Festival celebrates diverse contribution of gospel music

(Photo: Getty/iStock)

Liverpool is set to host the UK's first ever mainstream Gospel Music Festival.

The event will take place in Stanley Park on 9 September 2023 and will feature The Kingdom Choir and Called Out Music who are scheduled to headline among other international artists.

The festival, organised by Liverpool Lighthouse, coincides with a drive by the UK gospel music community to make September a Gospel Music Heritage Month and organisers want to raise more awareness of the widespread influence of gospel music.

"Much modern mainstream music, as well as many genres of music of black origin, owe their origins and inspirations to gospel music. However, these roots often go unacknowledged and unrecognised," organisers said.

Anu Omideyi, Liverpool Gospel Music Festival Director and Music Director at Liverpool Lighthouse, said it had been "wonderful" to see gospel music featuring on a "national scale" recently, particularly during the King's coronation ceremony and the 2018 wedding of Prince Harry and Meghan Markle, where the Kingdom Choir performed.

"Gospel music and musicians have significantly supported mainstream popular artists for decades and now we're excited to build a mainstream platform that celebrates and platforms the genre itself," said Omideyi.

Rebecca Ross-Williams, Creative Director of Liverpool Lighthouse said, "It is beyond exciting to announce Liverpool Gospel Music Festival this September as it responds to a national need, as there isn't an equivalent.

"It is the right time for the festival with a drive to make September Gospel Music Heritage Month, with Liverpool as UNESCO City of Music, having such a strong music heritage and because of Liverpool's contribution to black history."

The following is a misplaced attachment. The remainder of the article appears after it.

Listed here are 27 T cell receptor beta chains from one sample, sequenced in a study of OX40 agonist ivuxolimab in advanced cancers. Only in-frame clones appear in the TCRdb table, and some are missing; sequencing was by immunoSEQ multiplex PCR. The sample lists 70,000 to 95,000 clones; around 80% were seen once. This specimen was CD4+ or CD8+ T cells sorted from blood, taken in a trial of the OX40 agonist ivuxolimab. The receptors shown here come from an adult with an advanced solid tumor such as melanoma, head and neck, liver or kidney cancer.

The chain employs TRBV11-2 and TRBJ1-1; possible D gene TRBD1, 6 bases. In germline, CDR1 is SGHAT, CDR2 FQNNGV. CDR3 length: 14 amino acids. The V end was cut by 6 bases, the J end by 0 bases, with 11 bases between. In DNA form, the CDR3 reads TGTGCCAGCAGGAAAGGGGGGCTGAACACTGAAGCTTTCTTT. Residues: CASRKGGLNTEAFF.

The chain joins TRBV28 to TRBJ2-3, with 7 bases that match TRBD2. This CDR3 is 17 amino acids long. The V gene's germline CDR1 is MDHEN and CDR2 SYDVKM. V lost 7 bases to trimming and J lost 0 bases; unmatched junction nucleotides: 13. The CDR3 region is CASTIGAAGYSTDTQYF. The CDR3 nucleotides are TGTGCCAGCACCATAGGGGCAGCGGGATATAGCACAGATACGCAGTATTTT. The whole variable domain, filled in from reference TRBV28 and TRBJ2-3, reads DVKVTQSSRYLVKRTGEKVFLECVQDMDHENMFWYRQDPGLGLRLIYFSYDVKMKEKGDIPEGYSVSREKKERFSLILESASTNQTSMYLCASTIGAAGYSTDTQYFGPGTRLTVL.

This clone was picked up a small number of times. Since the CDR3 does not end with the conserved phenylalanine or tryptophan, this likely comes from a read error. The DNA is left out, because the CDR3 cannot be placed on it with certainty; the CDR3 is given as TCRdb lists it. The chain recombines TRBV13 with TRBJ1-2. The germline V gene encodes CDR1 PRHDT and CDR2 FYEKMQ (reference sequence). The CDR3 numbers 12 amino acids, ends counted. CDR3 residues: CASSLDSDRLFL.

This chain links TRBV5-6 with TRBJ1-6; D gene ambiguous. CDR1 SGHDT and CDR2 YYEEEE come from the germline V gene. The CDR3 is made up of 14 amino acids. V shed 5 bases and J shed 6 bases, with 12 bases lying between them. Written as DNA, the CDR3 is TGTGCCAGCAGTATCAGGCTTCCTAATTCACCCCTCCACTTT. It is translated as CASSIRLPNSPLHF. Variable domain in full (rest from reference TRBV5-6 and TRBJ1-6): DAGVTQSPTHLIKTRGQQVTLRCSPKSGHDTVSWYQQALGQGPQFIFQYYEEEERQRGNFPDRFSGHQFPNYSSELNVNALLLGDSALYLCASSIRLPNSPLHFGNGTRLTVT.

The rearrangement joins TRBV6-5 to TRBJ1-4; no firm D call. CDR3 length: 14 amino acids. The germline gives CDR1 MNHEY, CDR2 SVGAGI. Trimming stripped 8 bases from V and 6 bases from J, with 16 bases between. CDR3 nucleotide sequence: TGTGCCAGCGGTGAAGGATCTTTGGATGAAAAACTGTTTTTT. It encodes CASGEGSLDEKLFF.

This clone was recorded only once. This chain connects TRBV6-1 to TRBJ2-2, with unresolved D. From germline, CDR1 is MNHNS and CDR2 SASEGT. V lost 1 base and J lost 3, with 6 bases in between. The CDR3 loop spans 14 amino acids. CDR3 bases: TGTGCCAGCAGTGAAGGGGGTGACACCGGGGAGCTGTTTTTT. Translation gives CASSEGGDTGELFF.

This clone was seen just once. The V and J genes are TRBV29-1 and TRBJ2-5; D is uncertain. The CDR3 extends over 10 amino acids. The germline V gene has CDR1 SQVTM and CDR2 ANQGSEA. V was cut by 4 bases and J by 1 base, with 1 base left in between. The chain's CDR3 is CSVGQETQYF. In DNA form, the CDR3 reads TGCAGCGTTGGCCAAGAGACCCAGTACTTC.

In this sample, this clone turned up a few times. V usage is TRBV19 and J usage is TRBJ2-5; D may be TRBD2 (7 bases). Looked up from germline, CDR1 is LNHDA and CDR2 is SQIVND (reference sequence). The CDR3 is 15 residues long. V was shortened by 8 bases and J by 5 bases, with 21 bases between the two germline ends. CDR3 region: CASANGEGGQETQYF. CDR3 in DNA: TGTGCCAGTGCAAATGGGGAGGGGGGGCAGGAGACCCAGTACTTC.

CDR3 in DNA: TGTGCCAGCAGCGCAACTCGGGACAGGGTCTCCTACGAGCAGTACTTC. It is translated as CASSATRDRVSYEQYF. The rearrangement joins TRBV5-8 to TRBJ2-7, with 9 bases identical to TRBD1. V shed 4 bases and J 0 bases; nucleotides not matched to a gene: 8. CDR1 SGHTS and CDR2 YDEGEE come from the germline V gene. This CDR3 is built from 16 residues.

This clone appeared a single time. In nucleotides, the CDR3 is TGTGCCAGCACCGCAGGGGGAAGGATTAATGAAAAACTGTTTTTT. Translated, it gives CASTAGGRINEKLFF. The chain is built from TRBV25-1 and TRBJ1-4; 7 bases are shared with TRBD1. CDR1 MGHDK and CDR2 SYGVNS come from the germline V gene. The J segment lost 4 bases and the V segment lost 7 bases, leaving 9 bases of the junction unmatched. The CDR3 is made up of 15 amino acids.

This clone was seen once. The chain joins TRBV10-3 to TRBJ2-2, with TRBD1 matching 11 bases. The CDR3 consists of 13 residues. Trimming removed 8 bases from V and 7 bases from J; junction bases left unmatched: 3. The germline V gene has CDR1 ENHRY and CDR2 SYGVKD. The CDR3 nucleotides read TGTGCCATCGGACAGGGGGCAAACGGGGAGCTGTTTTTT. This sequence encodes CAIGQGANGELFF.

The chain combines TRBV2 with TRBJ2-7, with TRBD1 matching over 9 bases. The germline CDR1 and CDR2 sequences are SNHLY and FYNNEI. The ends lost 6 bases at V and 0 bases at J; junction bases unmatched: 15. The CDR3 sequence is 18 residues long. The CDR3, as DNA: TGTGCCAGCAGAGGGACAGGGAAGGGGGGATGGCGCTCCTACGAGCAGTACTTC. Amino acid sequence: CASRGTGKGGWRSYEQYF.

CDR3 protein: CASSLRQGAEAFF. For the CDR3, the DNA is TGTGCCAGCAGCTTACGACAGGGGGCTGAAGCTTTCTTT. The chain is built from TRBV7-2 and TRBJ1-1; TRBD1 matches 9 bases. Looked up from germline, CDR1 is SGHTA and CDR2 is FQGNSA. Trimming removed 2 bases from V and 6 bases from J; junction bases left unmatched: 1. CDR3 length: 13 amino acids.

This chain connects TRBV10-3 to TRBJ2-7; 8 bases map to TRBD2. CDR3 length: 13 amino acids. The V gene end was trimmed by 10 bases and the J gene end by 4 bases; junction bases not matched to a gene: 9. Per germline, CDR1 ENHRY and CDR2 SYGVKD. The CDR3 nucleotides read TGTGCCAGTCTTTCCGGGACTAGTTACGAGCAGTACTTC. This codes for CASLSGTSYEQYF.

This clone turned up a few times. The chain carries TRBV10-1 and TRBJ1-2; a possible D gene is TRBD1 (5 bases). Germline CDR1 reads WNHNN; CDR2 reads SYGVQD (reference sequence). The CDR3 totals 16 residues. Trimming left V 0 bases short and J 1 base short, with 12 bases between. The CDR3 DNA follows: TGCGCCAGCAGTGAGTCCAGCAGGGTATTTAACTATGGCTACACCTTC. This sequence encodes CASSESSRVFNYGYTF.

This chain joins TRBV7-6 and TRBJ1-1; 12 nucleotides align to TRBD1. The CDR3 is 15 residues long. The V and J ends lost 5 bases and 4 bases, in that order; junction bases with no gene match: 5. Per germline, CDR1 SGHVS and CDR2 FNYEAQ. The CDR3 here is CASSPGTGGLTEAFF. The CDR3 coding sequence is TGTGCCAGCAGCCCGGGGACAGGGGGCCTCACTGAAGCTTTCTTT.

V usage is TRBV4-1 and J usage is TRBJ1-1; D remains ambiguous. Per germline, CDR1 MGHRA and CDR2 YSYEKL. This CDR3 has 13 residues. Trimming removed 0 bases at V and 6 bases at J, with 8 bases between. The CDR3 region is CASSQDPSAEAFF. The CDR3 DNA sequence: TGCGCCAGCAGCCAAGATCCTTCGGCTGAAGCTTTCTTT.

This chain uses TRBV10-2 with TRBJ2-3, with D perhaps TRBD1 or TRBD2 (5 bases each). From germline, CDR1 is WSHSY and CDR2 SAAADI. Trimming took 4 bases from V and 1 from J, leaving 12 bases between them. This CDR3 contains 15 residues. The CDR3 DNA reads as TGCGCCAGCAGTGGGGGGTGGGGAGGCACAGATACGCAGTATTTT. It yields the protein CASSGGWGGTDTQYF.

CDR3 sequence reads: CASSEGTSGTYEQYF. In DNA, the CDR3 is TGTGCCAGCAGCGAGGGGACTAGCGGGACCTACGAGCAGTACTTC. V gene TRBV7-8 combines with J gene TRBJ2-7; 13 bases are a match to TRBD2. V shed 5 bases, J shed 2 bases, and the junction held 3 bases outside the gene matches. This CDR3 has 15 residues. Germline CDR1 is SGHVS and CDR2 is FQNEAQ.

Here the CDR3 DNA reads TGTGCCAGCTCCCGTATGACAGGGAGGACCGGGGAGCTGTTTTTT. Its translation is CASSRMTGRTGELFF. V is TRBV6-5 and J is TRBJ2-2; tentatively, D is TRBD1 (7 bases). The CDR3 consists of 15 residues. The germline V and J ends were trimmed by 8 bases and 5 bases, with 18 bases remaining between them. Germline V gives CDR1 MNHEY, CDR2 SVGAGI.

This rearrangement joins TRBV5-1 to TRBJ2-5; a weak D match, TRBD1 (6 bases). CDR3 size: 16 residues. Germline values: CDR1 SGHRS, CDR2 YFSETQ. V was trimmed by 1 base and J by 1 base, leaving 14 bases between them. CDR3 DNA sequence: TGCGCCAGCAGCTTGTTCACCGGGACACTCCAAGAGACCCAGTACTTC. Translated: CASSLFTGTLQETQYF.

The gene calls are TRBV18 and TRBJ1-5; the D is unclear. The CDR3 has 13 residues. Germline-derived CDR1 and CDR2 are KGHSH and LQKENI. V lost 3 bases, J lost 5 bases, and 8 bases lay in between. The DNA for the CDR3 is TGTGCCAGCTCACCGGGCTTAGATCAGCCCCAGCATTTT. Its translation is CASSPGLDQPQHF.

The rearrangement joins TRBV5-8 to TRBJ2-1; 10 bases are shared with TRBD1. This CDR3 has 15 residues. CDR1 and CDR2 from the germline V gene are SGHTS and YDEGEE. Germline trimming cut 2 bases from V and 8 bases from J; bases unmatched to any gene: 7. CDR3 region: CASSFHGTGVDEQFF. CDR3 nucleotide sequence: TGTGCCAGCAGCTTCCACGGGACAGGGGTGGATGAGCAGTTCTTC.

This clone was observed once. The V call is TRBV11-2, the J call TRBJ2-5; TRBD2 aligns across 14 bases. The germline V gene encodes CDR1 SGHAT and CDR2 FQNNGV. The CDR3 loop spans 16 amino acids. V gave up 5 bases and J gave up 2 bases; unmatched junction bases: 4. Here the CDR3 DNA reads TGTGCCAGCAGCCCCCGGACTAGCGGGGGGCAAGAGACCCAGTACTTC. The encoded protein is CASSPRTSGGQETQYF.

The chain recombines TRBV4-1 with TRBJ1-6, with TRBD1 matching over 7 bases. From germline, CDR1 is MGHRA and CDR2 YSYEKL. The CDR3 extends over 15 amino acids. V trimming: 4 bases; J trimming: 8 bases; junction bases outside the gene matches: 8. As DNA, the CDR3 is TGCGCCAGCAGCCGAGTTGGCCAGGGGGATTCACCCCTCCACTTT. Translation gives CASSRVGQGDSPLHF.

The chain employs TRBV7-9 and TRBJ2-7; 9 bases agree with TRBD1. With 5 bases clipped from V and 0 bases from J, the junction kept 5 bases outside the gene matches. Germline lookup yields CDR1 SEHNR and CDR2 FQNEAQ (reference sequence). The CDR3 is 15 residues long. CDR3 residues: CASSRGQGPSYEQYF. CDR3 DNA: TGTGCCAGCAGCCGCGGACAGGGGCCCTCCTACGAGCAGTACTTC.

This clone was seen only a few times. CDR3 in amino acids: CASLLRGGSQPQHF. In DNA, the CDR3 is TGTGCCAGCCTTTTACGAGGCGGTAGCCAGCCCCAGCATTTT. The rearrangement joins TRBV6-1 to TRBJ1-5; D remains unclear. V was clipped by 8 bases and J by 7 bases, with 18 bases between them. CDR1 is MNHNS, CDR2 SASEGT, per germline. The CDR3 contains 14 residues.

She continued: "Liverpool Lighthouse is committed to supporting the protection and development of gospel music and we aim to provide a much needed platform to gospel music artists, showcase some of the best internationally, and bring joy to our audiences."

Liverpool Football Club players Alex Oxlade-Chamberlain and Luis Diaz recently visited Liverpool Lighthouse to show their support for the festival, with Oxlade-Chamberlain playing drums alongside the choir.

Oxlade-Chamberlain said his time at Liverpool Lighthouse was "really, really good".

He revealed that Liverpool goalkeeper Alisson Becker plays the classic, "Hallelujah", "non-stop in the changing room, so Hallelujah is what I hear most days".

He also commented on the rich influence of gospel music: "It's where a lot of soulful music comes from."

The festival will be accompanied by a programme taking gospel music into schools in partnership with music education hub Resonate.

The pilot will take place in two secondary schools in June and will roll out to more schools in the next academic year "with the eventual aim of curriculum change that will see young people nationwide learning about the music genre", Omideyi said.